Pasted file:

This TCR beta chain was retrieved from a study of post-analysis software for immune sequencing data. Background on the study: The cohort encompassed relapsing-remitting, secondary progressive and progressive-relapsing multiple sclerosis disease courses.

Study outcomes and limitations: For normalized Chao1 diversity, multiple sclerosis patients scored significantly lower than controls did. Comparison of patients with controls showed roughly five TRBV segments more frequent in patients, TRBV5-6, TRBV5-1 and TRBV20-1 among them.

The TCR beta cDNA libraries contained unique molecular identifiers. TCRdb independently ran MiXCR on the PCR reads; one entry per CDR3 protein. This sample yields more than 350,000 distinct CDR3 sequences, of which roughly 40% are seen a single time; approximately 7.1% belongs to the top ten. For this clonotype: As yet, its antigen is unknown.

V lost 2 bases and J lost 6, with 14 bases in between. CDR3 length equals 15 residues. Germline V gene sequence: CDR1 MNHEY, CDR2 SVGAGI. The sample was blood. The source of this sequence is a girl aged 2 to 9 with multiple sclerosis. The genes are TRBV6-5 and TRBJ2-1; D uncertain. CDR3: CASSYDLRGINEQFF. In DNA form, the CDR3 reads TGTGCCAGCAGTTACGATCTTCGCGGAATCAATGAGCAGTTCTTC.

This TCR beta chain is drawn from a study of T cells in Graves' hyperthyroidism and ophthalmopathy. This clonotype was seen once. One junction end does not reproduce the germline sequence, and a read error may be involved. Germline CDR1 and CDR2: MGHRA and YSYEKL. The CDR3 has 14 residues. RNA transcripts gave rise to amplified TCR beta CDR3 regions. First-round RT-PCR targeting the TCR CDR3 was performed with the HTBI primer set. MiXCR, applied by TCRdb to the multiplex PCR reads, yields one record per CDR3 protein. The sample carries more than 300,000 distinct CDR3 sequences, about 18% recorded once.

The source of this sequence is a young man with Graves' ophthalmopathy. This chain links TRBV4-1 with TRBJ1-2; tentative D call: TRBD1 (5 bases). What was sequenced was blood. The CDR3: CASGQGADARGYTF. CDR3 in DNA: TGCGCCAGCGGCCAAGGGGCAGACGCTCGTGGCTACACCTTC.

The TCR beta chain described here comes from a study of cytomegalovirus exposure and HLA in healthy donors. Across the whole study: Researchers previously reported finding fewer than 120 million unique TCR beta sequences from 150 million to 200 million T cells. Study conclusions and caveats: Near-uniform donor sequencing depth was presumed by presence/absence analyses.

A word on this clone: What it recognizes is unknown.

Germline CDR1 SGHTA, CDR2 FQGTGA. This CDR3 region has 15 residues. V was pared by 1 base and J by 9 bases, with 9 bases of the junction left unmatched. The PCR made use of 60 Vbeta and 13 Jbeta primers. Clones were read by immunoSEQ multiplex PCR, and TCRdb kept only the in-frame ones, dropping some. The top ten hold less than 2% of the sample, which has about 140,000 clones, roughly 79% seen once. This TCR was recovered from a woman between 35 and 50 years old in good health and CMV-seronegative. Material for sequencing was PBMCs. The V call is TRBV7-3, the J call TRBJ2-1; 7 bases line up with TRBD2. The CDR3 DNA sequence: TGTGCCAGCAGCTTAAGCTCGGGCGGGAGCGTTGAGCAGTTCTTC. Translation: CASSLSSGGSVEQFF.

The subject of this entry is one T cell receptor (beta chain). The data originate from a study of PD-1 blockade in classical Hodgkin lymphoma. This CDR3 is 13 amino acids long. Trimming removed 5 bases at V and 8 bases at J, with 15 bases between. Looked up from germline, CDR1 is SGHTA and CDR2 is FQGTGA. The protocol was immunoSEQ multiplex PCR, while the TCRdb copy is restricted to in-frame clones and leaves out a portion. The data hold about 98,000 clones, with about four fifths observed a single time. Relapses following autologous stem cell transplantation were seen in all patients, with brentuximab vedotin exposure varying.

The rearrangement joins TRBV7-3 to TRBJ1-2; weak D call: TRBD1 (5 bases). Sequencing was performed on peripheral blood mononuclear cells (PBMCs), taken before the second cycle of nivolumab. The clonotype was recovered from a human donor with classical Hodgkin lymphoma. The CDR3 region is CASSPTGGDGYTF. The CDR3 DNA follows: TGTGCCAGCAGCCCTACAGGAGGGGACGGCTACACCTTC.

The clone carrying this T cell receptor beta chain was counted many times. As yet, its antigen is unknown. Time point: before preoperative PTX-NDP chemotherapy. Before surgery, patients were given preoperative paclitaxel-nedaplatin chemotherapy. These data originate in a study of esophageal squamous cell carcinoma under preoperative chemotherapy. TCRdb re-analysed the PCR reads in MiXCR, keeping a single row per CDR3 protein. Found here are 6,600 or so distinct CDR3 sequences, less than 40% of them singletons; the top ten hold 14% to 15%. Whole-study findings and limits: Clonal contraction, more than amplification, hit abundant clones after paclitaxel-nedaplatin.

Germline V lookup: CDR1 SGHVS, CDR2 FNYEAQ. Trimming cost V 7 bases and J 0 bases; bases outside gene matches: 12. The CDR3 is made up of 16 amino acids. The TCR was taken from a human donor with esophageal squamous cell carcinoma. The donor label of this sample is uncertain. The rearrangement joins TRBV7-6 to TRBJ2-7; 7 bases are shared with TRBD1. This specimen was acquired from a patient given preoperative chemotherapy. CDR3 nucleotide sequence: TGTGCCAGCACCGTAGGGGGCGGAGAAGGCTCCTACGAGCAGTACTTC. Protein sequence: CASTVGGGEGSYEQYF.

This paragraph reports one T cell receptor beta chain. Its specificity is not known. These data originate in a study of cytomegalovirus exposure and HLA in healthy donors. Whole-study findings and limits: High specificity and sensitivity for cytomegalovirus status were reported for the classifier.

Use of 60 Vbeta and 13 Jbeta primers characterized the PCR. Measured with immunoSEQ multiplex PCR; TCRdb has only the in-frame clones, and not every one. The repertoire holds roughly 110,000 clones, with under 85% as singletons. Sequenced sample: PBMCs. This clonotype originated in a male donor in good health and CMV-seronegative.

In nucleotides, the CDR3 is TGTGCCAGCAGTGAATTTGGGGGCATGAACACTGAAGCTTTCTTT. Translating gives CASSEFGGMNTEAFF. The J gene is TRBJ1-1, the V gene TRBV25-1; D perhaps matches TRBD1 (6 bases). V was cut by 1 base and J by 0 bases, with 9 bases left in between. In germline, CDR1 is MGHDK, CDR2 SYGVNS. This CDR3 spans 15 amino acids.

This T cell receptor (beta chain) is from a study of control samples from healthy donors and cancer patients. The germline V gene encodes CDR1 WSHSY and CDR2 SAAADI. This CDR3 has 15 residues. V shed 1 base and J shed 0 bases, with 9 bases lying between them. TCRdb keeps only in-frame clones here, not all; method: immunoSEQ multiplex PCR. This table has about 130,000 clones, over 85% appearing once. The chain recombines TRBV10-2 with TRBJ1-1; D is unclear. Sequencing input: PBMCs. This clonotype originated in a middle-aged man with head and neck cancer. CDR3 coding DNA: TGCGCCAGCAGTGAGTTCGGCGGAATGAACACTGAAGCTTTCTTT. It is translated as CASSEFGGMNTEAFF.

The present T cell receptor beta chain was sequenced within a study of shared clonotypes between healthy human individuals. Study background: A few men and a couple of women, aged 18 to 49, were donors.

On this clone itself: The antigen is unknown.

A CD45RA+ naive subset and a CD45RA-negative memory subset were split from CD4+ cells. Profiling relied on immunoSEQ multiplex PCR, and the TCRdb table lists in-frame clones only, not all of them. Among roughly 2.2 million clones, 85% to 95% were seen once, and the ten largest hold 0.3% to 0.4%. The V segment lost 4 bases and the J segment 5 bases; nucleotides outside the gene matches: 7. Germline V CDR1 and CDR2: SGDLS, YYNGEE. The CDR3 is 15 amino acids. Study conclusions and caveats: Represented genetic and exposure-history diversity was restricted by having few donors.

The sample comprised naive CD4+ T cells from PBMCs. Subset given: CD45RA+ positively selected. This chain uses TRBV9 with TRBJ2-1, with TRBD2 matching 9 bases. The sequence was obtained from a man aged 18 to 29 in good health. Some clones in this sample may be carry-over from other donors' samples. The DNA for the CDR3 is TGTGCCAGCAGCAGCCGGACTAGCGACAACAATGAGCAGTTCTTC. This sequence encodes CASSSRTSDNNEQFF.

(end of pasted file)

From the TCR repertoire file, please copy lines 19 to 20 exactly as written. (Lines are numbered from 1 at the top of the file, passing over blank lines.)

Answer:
On this clone itself: The antigen is unknown.

A CD45RA+ naive subset and a CD45RA-negative memory subset were split from CD4+ cells. Profiling relied on immunoSEQ multiplex PCR, and the TCRdb table lists in-frame clones only, not all of them. Among roughly 2.2 million clones, 85% to 95% were seen once, and the ten largest hold 0.3% to 0.4%. The V segment lost 4 bases and the J segment 5 bases; nucleotides outside the gene matches: 7. Germline V CDR1 and CDR2: SGDLS, YYNGEE. The CDR3 is 15 amino acids. Study conclusions and caveats: Represented genetic and exposure-history diversity was restricted by having few donors.